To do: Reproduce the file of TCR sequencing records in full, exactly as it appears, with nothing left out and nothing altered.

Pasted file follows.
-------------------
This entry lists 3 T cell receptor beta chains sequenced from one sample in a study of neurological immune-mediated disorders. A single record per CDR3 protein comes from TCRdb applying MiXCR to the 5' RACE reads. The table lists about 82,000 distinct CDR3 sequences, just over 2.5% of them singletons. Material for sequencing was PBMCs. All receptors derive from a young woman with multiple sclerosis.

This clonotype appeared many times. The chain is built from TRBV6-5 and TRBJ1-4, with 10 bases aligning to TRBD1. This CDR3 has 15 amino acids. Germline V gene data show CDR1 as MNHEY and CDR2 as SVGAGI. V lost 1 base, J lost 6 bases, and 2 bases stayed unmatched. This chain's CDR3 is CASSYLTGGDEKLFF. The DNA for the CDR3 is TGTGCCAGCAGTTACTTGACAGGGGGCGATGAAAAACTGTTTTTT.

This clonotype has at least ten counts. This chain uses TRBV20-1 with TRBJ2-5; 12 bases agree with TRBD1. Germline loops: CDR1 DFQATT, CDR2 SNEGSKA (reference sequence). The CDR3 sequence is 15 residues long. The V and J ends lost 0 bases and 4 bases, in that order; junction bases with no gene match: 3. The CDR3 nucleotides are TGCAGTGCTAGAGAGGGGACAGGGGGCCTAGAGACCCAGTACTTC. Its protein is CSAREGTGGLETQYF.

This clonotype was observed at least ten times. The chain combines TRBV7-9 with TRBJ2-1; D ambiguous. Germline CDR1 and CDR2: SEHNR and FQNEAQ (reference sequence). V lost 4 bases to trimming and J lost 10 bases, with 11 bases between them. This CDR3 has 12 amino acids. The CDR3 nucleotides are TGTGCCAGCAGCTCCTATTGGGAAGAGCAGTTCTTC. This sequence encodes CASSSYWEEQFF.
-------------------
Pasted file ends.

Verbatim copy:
This entry lists 3 T cell receptor beta chains sequenced from one sample in a study of neurological immune-mediated disorders. A single record per CDR3 protein comes from TCRdb applying MiXCR to the 5' RACE reads. The table lists about 82,000 distinct CDR3 sequences, just over 2.5% of them singletons. Material for sequencing was PBMCs. All receptors derive from a young woman with multiple sclerosis.

This clonotype appeared many times. The chain is built from TRBV6-5 and TRBJ1-4, with 10 bases aligning to TRBD1. This CDR3 has 15 amino acids. Germline V gene data show CDR1 as MNHEY and CDR2 as SVGAGI. V lost 1 base, J lost 6 bases, and 2 bases stayed unmatched. This chain's CDR3 is CASSYLTGGDEKLFF. The DNA for the CDR3 is TGTGCCAGCAGTTACTTGACAGGGGGCGATGAAAAACTGTTTTTT.

This clonotype has at least ten counts. This chain uses TRBV20-1 with TRBJ2-5; 12 bases agree with TRBD1. Germline loops: CDR1 DFQATT, CDR2 SNEGSKA (reference sequence). The CDR3 sequence is 15 residues long. The V and J ends lost 0 bases and 4 bases, in that order; junction bases with no gene match: 3. The CDR3 nucleotides are TGCAGTGCTAGAGAGGGGACAGGGGGCCTAGAGACCCAGTACTTC. Its protein is CSAREGTGGLETQYF.

This clonotype was observed at least ten times. The chain combines TRBV7-9 with TRBJ2-1; D ambiguous. Germline CDR1 and CDR2: SEHNR and FQNEAQ (reference sequence). V lost 4 bases to trimming and J lost 10 bases, with 11 bases between them. This CDR3 has 12 amino acids. The CDR3 nucleotides are TGTGCCAGCAGCTCCTATTGGGAAGAGCAGTTCTTC. This sequence encodes CASSSYWEEQFF.